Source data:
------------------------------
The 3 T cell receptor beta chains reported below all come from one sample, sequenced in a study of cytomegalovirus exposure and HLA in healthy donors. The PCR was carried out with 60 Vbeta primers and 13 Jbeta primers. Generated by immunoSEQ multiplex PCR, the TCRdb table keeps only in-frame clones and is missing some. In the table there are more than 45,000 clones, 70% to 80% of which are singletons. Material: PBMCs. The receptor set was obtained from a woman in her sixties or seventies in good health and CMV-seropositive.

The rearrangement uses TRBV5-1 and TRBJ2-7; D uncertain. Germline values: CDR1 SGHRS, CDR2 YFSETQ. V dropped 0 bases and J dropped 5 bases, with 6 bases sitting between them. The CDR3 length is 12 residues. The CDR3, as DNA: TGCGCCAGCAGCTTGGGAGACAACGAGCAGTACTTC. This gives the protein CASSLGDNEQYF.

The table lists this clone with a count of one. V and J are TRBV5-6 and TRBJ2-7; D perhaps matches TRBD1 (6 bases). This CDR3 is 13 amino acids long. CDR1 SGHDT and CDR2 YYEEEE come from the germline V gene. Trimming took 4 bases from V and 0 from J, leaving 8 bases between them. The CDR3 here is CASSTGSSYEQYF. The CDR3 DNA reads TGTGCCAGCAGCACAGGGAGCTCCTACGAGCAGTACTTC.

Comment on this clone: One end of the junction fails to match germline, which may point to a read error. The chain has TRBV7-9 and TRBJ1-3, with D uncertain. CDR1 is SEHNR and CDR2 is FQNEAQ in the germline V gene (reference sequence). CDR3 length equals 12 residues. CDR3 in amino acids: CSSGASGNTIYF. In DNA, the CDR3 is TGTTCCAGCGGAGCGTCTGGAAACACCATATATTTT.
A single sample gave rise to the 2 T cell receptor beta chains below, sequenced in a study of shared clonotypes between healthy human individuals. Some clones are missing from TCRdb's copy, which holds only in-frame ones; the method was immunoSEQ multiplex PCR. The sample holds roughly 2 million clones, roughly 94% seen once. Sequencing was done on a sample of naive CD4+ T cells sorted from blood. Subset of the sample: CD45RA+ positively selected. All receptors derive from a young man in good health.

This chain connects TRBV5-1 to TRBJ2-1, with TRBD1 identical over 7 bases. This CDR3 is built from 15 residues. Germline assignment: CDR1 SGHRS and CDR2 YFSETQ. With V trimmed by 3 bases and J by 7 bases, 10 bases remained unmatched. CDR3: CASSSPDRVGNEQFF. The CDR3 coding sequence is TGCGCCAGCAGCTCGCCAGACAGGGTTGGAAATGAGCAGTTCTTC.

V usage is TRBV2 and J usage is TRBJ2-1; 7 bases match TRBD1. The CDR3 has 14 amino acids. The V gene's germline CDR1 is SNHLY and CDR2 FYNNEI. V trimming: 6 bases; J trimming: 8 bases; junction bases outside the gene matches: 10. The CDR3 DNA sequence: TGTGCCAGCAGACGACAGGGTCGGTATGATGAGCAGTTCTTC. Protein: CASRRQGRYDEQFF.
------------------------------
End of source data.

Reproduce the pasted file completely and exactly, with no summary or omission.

The 3 T cell receptor beta chains reported below all come from one sample, sequenced in a study of cytomegalovirus exposure and HLA in healthy donors. The PCR was carried out with 60 Vbeta primers and 13 Jbeta primers. Generated by immunoSEQ multiplex PCR, the TCRdb table keeps only in-frame clones and is missing some. In the table there are more than 45,000 clones, 70% to 80% of which are singletons. Material: PBMCs. The receptor set was obtained from a woman in her sixties or seventies in good health and CMV-seropositive.

The rearrangement uses TRBV5-1 and TRBJ2-7; D uncertain. Germline values: CDR1 SGHRS, CDR2 YFSETQ. V dropped 0 bases and J dropped 5 bases, with 6 bases sitting between them. The CDR3 length is 12 residues. The CDR3, as DNA: TGCGCCAGCAGCTTGGGAGACAACGAGCAGTACTTC. This gives the protein CASSLGDNEQYF.

The table lists this clone with a count of one. V and J are TRBV5-6 and TRBJ2-7; D perhaps matches TRBD1 (6 bases). This CDR3 is 13 amino acids long. CDR1 SGHDT and CDR2 YYEEEE come from the germline V gene. Trimming took 4 bases from V and 0 from J, leaving 8 bases between them. The CDR3 here is CASSTGSSYEQYF. The CDR3 DNA reads TGTGCCAGCAGCACAGGGAGCTCCTACGAGCAGTACTTC.

Comment on this clone: One end of the junction fails to match germline, which may point to a read error. The chain has TRBV7-9 and TRBJ1-3, with D uncertain. CDR1 is SEHNR and CDR2 is FQNEAQ in the germline V gene (reference sequence). CDR3 length equals 12 residues. CDR3 in amino acids: CSSGASGNTIYF. In DNA, the CDR3 is TGTTCCAGCGGAGCGTCTGGAAACACCATATATTTT.
A single sample gave rise to the 2 T cell receptor beta chains below, sequenced in a study of shared clonotypes between healthy human individuals. Some clones are missing from TCRdb's copy, which holds only in-frame ones; the method was immunoSEQ multiplex PCR. The sample holds roughly 2 million clones, roughly 94% seen once. Sequencing was done on a sample of naive CD4+ T cells sorted from blood. Subset of the sample: CD45RA+ positively selected. All receptors derive from a young man in good health.

This chain connects TRBV5-1 to TRBJ2-1, with TRBD1 identical over 7 bases. This CDR3 is built from 15 residues. Germline assignment: CDR1 SGHRS and CDR2 YFSETQ. With V trimmed by 3 bases and J by 7 bases, 10 bases remained unmatched. CDR3: CASSSPDRVGNEQFF. The CDR3 coding sequence is TGCGCCAGCAGCTCGCCAGACAGGGTTGGAAATGAGCAGTTCTTC.

V usage is TRBV2 and J usage is TRBJ2-1; 7 bases match TRBD1. The CDR3 has 14 amino acids. The V gene's germline CDR1 is SNHLY and CDR2 FYNNEI. V trimming: 6 bases; J trimming: 8 bases; junction bases outside the gene matches: 10. The CDR3 DNA sequence: TGTGCCAGCAGACGACAGGGTCGGTATGATGAGCAGTTCTTC. Protein: CASRRQGRYDEQFF.